BRIEF-A—GEC 96.15 (20.10)98.92 (19.72)0.14
BRIEF-A—MI57.92 (13.58)59.00 (13.83)0.08
CPT 3—Omission Errors46.82 (5.23)46.00 (4.17)−0.17
CPT 3—Commission Errors 53.82 (11.79)50.64 (9.23)−0.30
CPT 3—Hit Reaction Time 49.36 (8.96)47.46 (5.75)−0.25
CPT 3—Variability *45.46 (7.88)41.00 (3.61)0.73
DS Total34.00 (4.78)33.46 (6.32)−0.10
DS Forward *12.62 (1.45)11.69 (2.39)0.47
DS Backward10.62 (2.63)10.46 (2.57)−0.06
GORT—ORI98.77 (8.61)99.69 (8.61)0.11
PDE-SR44.39 (9.55)47.54 (20.33)0.20
WJ43.62 (4.86)44.54 (5.87)0.17
Note. BRIEF-A—BRI = Behavior Rating Inventory of Executive Function, Adult version—Behavior Regulation Index; BRIEF-A—GEC = BRIEF-A—Global Executive Composite; BRIEF-A—MI = BRIEF-A—Metacognition Index; CPT 3 = Conners’ Continuous Performance Test—Third Edition; DS = Digit Span; GORT—ORI = Gray Oral Reading Test—Oral Reading Index. PDE-SR = Perceived Drug Effect Self-Report. WJ = Woodcock-Johnson—Third Edition, Story Recall. Medium effect sizes are in italics. Small to negligible effect sizes are in normal font. * = significant at the 0.05 level; = marginally significant. N = 13 participants in each drug condition, 26 sessions.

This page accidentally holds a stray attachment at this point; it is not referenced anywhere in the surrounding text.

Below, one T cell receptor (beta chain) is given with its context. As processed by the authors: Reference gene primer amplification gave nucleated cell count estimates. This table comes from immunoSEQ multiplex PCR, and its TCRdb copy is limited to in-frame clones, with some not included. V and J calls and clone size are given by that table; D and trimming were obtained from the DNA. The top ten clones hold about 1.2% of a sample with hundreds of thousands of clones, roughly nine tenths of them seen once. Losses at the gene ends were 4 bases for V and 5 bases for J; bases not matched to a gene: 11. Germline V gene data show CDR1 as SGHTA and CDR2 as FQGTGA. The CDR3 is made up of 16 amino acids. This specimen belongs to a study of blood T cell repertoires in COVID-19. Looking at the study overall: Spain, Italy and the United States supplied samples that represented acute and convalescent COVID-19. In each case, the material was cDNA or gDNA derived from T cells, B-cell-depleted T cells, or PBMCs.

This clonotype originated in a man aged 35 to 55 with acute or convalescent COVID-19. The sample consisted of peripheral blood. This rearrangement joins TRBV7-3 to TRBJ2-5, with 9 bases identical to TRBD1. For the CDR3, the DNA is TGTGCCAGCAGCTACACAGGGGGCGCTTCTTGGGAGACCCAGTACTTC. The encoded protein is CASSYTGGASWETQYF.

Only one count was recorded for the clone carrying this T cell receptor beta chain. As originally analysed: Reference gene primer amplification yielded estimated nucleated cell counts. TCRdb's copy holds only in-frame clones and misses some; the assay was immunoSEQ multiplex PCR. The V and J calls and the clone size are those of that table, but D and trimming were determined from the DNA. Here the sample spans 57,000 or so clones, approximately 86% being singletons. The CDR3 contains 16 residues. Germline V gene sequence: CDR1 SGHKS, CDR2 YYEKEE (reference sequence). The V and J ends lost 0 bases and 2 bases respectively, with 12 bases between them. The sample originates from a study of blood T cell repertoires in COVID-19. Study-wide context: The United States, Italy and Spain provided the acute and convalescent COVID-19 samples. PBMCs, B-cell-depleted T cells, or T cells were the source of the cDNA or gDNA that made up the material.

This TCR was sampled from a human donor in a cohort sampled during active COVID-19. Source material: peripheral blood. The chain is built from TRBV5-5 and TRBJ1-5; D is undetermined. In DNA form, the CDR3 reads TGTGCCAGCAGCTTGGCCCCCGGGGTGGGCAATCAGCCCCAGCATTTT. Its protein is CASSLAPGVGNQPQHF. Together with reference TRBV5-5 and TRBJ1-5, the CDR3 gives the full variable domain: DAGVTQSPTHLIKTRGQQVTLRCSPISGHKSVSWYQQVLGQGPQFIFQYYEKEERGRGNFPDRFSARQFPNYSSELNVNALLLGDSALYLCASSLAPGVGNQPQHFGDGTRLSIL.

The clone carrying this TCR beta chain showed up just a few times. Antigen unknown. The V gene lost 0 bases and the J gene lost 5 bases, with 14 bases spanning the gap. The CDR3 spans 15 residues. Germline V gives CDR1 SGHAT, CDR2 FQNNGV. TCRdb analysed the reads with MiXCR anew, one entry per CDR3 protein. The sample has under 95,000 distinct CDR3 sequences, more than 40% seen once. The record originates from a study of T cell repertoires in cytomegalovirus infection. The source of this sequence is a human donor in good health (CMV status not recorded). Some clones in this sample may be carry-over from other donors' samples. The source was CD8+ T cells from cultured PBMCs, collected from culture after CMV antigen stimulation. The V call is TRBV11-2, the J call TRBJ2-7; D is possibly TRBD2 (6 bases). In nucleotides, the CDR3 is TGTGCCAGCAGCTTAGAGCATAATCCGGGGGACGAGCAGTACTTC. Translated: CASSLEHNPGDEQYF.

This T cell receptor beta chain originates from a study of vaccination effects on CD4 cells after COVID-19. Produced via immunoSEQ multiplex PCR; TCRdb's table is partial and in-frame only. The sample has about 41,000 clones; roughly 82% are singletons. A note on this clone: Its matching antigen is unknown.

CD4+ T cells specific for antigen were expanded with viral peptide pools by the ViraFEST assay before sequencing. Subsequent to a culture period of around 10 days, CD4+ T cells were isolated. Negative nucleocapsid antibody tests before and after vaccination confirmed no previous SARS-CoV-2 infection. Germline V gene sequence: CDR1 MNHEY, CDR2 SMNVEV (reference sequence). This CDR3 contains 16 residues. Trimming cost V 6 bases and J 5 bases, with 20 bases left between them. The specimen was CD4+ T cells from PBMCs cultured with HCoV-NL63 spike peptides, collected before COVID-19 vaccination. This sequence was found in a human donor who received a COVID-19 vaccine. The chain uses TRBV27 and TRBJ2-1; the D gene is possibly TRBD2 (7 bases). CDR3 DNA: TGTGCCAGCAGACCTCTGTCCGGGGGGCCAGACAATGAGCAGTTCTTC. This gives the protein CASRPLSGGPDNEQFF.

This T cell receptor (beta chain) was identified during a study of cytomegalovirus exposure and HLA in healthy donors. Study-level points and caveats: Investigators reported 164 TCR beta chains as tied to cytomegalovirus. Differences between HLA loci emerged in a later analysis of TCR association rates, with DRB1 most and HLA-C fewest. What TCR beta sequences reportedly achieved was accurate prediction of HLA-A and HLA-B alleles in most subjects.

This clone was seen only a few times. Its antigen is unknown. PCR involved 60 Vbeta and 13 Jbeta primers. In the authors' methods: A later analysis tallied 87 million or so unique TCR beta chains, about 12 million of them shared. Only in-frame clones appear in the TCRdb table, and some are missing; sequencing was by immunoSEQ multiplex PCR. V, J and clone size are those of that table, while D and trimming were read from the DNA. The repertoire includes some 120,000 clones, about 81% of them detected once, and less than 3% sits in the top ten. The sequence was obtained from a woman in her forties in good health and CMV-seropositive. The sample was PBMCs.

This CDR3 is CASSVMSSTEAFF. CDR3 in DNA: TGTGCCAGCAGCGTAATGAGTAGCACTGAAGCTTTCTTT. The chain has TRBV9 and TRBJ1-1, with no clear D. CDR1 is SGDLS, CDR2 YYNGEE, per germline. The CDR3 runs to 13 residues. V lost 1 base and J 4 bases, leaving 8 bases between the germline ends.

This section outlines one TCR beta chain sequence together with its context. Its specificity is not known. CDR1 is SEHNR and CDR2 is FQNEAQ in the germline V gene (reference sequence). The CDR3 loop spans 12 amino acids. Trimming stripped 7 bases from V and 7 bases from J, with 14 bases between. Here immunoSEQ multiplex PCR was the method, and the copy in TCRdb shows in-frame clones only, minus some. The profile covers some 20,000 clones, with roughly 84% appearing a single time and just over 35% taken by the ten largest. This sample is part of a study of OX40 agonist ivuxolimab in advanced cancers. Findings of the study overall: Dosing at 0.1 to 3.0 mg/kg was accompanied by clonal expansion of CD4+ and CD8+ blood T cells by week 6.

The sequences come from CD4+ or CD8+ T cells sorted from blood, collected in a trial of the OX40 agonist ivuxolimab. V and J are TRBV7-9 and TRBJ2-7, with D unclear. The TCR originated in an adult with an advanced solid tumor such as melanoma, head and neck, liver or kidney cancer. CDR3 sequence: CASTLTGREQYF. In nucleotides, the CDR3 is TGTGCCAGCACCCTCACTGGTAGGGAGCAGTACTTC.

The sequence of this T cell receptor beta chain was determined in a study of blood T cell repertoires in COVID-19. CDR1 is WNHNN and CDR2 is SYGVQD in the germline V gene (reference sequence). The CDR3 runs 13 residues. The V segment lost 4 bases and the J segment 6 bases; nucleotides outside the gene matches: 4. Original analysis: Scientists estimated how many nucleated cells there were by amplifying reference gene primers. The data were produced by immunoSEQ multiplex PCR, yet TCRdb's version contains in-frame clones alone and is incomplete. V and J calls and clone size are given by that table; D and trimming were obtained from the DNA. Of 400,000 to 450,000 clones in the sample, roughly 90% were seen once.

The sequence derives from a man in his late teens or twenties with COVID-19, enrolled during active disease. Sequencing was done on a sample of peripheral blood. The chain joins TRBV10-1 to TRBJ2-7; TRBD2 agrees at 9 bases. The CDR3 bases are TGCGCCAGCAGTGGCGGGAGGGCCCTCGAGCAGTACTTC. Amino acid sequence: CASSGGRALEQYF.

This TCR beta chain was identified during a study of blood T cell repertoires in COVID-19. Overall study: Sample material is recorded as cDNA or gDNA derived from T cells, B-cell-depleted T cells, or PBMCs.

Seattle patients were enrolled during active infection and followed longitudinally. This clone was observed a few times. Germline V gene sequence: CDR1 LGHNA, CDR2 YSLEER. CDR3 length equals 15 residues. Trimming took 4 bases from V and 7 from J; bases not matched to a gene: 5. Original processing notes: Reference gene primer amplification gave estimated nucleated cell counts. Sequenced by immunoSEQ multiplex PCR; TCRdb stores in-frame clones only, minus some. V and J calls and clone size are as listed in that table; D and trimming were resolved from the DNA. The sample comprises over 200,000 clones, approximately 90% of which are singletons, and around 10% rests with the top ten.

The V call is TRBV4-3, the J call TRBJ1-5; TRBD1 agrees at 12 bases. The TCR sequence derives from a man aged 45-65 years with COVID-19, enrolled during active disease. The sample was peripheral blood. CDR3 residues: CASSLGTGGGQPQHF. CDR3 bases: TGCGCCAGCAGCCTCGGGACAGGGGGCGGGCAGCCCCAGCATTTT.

Table 2. Adderall Effects on Autonomic Activity, Subjective State and Activated Emotion.
Table 2. Adderall Effects on Autonomic Activity, Subjective State and Activated Emotion.
MeasureDrug F(1,12)Time F(10,120)Drug × Time F(10,120)Partial Eta-Squared Effect Size Cohen’s d Effect SizeDirection of Effect
Heart rate 12.84 ***3.52 ****4.30 *****0.521.25Increased
Systolic BP10.1 **1.773.36 ****0.461.05Increased
Diastolic BP5.38 *1.123.28 ****0.310.86Increased
Feel Drug Effect9.64 **6.87 *****2.82 ***0.451.26Increased
Feel High7.06 *3.35 ****2.46 **0.371.04Increased
PA 5.27 *1.182.20 *0.310.71Increased